Some stats on meat-eating

These stats about meat are something to think about.  I’m not a vegetarian, and if the mukhabarat see this I probably won’t be allowed back into Jordan🙂 but it’s worth thinking about how what we eat affects the environment and global economy, especially with Ramadan coming up.  I got this from here but I think it’s been printed many times:

One thousand acres of soybeans yield 1124 pounds of usable protein.

One thousand acres of rice yield 938 pounds of usable protein.

One thousand acres of corn yield 1000 pounds of usable protein.

One thousand acres of wheat yield 1043 pounds of usable protein.

Now, consider: this one thousand acres of soybeans, corn, rice or wheat, when fed to a steer, will yield only about 125 pounds of usable protein. This and other findings points to a disturbing conclusion: meat-eating is directly related to world hunger.

Some nutritionists, environmentalists and politicians have pointed out that if the United States were to feed that same grain to the poor and starving people of the world as is fed to livestock, we could wipe out starvation and its corollary horrors. In fact, Harvard nutritionist Jean Mayer estimates that reducing meat production by just 10% would release enough grain to feed sixty million people.

It is a matter of record: in terms of land, water and resources, meat is the most expensive and inefficient food anyone can eat. Only about 10% of the protein and calories we feed to livestock is returned in the meat those animals provide. In addition, hundreds of thousands of acres of arable land are occupied in raising livestock for food. One acre used to raise a steer provides only about one pound of protein. That same one acre planted with soybeans will produce 17 pounds of protein. In short, raising animals for food is a tremendous waste of world’s resources.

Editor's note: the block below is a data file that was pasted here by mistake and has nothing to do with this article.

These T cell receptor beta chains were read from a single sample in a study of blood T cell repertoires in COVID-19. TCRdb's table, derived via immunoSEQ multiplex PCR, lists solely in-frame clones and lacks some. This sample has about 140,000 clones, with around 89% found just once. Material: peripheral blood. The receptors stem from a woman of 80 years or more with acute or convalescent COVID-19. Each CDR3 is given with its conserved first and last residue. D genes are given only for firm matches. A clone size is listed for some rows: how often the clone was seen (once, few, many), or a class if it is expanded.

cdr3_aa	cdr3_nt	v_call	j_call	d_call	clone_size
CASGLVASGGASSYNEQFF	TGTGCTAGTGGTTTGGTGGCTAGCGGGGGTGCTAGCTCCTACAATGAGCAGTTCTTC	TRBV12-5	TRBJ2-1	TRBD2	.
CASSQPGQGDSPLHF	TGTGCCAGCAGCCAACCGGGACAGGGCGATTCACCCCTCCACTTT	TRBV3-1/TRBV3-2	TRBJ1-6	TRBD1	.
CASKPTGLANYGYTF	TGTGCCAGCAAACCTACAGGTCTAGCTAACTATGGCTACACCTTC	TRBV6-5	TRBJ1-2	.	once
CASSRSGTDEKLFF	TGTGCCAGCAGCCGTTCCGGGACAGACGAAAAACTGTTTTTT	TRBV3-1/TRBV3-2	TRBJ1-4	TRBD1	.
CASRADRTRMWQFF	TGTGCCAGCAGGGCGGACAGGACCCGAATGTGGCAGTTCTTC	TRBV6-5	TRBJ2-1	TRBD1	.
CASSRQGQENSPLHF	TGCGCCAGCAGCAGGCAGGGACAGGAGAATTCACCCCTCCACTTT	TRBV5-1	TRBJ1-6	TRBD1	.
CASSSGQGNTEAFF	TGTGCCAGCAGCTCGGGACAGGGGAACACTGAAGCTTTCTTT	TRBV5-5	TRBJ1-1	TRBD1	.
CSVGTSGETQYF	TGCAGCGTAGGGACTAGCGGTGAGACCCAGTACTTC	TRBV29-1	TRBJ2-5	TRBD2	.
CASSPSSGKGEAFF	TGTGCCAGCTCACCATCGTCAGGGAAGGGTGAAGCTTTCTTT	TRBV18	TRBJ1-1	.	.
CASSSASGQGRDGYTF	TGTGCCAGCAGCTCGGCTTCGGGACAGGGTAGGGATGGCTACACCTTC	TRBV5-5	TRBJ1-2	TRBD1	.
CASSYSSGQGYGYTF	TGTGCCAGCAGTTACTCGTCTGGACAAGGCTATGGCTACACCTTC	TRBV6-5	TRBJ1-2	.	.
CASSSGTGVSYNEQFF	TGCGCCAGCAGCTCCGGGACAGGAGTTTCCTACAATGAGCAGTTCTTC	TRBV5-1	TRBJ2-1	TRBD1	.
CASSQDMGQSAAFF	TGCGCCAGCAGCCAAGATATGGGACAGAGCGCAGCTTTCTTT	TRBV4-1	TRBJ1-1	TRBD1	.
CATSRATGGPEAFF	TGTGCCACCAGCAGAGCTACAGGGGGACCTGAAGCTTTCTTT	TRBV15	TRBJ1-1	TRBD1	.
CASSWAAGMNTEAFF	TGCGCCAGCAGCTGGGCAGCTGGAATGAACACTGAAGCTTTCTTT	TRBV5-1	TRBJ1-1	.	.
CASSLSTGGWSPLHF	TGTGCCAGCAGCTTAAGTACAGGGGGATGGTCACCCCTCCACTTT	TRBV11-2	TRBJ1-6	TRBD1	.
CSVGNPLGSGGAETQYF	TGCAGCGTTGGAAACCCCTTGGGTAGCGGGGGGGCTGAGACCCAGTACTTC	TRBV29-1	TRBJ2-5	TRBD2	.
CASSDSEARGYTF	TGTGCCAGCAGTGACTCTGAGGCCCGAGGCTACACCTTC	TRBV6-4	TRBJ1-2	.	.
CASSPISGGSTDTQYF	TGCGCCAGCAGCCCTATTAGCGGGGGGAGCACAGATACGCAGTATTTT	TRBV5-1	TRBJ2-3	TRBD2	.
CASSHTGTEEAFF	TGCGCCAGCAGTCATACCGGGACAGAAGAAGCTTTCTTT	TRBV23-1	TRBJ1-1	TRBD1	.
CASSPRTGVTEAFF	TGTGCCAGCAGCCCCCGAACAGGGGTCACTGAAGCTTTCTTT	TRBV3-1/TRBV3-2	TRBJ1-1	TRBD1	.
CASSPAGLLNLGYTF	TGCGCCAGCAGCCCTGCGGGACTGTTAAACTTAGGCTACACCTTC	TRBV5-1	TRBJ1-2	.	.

“To grow one pound of wheat requires only 60 pounds of water, where as production of a pound of meat requires anywhere from 2,500 to 6,000 pounds of water.” – Paul and Anne Ehrlich, Population, Resources and Environment.

“To derive 1kg. of meat protein, the animal has to be fed 7-8 kg’s. of vegetable protein. It has also been estimated that to obtain 1 animal-flesh calorie, 7 vegetarian-plant-food calories have to be spent. Data compiled by the American agriculture department shows that the land needed to graze 1 average animal can sustain 5 average families of human beings.” – Gopinath Aggarval, Vegetarian or Non-vegetarian: Choose Yourself.

“An average American consumes about 120 kg’s. of meat every year and to obtain it about 1000 kg’s. of food grains are fed to the animals. If the same Americans consume food grains directly then at least 8 people can be fed for a whole year with the same quantity as is required for flesh food for only 1 person. Professor George Borgstorm has estimated that the amount of plant food fed to the animals in America alone would be enough to feed 1/2 the human population of the world.” – Gopinath Aggarval, Vegetarian or Non-vegetarian: Choose Yourself.

“If a cow yields an average of 10 kg’s. of milk per day for an average of 10 month in a year, it amounts to 3000 kg’s. of milk which can satisfy the hunger of 6000 persons once. In its 15 productive years on an average, a cow in its whole life can thus satisfy the hunger of 90000 persons at least once. But if the same cow is killed and its flesh used for eating, it cannot satisfy even 100 persons one time.” – Gopinath Aggarval, Vegetarian or Non-vegetarian: Choose Yourself.

“A diet of grains, vegetables, and beans will support twenty times more people than a diet of meat. As it stands now, about half the harvested acreage in America is used to feed animals.” – Dr. Aaron Altshul, Proteins: Their chemistry an Politics.

“Research shows that for every sixteen pounds of grain we get back only one pounds of beef”. (USDA’s Economic Research Service)

“The over consumption of meat by the rich means hunger for the poor.” – report to the United Nations World Food Conference, Rene Dumont, an agricultural economist at Frances’ National Agricultural Institute.

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